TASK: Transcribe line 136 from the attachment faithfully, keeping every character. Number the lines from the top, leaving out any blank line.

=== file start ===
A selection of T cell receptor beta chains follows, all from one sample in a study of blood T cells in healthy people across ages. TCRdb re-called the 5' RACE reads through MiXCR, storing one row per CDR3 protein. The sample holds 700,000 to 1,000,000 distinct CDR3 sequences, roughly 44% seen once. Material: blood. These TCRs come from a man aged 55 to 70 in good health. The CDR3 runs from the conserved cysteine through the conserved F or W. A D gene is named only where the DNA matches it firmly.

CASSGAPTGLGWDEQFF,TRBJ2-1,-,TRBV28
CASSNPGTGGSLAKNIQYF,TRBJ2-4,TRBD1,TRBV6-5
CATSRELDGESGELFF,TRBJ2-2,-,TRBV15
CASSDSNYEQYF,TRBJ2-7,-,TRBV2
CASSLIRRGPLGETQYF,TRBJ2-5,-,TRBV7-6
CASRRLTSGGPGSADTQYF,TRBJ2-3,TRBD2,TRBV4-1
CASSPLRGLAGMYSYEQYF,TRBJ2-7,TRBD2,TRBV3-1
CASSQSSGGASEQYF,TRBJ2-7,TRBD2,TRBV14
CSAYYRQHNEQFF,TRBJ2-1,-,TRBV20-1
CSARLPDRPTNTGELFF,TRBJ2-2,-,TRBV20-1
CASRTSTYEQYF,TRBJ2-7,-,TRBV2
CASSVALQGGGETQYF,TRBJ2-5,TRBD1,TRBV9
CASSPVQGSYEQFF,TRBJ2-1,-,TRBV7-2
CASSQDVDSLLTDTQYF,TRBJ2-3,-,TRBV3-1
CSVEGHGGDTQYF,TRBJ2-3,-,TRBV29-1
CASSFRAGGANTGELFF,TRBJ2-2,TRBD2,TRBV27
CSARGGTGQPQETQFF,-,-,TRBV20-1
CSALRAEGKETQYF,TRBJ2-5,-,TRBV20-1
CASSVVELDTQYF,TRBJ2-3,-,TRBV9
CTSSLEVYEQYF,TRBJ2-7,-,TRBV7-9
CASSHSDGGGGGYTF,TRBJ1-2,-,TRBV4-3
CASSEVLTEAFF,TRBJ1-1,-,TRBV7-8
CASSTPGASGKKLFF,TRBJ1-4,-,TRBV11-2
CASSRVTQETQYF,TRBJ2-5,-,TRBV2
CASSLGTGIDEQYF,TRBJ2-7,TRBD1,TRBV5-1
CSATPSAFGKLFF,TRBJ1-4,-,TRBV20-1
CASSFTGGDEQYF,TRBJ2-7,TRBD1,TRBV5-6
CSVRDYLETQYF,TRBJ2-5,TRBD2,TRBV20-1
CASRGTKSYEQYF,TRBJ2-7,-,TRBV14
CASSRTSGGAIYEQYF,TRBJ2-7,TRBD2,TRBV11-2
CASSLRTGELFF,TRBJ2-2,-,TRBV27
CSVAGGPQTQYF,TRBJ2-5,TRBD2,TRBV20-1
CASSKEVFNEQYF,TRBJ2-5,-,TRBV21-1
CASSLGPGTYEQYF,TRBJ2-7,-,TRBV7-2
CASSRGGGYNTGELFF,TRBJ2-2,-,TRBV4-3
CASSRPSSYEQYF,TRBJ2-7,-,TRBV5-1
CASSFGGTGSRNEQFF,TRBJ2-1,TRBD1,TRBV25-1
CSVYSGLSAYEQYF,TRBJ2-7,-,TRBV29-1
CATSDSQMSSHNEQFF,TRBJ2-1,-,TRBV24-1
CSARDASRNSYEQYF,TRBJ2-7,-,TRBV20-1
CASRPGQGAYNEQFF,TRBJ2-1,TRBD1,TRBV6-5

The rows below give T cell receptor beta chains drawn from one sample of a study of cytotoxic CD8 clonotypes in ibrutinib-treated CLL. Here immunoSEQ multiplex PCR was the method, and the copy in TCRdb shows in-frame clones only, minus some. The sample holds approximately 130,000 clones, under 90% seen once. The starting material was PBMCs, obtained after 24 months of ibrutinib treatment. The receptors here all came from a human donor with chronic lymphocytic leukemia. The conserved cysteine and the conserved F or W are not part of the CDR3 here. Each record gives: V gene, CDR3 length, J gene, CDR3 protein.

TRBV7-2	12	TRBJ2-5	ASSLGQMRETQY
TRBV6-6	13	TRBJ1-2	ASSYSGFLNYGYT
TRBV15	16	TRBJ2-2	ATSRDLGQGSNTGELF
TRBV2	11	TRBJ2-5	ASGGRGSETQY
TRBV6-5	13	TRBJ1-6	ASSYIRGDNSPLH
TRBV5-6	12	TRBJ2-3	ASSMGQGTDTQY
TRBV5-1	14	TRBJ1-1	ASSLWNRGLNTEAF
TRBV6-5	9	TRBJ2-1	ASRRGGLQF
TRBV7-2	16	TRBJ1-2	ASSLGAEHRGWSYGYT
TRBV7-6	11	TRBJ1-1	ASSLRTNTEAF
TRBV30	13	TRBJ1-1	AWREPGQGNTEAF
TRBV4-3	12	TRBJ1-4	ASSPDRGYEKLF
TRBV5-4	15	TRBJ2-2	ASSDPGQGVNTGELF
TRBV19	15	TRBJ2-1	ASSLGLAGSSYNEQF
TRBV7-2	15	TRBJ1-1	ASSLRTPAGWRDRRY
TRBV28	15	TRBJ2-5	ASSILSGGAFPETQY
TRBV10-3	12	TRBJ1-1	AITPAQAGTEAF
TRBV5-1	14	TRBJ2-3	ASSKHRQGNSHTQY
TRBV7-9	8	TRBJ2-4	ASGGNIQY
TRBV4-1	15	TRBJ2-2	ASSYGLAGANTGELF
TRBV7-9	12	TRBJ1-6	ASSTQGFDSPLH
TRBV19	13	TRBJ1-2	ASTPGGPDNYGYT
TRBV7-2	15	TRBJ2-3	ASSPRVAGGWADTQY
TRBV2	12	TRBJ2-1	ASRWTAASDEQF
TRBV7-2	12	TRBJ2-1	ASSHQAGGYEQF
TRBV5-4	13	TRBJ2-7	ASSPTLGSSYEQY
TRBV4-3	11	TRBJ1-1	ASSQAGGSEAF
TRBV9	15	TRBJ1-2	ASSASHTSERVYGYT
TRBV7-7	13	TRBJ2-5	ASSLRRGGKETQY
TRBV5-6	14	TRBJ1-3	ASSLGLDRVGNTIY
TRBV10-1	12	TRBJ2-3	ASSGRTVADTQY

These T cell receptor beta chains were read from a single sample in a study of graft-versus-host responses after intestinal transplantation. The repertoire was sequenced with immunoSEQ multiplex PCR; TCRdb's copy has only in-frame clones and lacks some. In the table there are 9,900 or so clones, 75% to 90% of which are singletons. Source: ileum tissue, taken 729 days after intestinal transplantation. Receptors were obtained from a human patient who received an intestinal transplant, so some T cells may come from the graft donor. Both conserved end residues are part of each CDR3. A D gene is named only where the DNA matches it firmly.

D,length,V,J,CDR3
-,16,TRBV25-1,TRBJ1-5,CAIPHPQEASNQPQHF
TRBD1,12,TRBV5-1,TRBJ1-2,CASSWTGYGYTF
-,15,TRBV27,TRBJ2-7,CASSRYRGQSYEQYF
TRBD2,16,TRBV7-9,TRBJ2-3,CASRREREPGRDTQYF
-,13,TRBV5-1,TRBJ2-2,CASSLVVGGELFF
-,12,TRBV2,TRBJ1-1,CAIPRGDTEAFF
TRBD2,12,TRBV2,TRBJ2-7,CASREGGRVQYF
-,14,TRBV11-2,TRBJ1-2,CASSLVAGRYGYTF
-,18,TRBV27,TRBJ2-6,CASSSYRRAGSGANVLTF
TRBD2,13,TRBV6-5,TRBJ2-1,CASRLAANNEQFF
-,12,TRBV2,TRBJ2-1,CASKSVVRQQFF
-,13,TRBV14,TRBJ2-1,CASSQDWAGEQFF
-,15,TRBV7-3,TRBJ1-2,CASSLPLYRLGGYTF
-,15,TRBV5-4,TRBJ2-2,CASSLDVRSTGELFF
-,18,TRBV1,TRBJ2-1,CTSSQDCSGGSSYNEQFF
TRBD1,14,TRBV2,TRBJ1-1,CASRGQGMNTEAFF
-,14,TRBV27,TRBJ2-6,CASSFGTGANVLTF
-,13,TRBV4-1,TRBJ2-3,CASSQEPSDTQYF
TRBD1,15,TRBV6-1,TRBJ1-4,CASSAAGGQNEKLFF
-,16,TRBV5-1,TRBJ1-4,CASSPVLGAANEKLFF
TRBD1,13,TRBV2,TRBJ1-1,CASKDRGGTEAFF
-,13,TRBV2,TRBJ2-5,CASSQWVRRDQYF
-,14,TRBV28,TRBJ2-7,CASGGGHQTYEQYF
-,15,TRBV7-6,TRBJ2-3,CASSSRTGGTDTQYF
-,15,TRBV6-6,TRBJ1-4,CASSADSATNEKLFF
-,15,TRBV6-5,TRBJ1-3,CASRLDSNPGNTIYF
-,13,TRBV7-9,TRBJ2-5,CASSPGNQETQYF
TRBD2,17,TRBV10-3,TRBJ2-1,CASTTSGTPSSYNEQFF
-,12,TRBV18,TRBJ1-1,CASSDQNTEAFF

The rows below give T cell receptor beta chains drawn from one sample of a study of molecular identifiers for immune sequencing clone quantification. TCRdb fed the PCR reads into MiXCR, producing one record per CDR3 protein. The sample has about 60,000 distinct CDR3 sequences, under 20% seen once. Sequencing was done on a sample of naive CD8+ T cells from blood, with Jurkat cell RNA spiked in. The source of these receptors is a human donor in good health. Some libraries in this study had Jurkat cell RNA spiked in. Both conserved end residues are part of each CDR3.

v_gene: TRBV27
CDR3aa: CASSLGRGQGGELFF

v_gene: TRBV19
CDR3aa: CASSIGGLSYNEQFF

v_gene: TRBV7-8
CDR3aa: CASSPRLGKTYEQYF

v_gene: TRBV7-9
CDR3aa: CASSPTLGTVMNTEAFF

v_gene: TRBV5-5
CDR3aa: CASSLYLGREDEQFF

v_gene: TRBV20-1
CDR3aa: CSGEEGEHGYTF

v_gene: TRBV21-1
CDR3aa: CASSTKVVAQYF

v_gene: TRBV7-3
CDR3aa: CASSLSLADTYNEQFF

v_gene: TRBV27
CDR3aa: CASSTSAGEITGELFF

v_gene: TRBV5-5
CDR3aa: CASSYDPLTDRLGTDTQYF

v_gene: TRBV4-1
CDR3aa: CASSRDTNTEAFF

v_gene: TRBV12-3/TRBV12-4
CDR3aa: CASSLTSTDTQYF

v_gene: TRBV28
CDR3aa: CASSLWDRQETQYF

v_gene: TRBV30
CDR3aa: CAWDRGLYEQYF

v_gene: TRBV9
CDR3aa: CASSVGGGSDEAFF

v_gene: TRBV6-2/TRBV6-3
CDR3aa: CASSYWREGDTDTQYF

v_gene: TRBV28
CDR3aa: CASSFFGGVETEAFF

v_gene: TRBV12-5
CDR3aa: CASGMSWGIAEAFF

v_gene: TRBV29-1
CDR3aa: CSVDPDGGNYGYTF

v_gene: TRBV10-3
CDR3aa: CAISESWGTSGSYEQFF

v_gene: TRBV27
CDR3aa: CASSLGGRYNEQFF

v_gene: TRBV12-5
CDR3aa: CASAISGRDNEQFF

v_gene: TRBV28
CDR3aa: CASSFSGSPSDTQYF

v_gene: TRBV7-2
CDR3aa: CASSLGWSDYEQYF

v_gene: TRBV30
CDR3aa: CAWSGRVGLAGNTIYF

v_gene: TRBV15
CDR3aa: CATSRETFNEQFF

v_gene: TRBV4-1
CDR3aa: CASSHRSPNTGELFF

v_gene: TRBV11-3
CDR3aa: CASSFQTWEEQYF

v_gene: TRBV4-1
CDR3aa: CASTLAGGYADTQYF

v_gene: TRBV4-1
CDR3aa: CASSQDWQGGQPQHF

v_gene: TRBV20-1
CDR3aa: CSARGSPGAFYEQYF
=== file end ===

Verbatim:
CDR3aa: CASSVGGGSDEAFF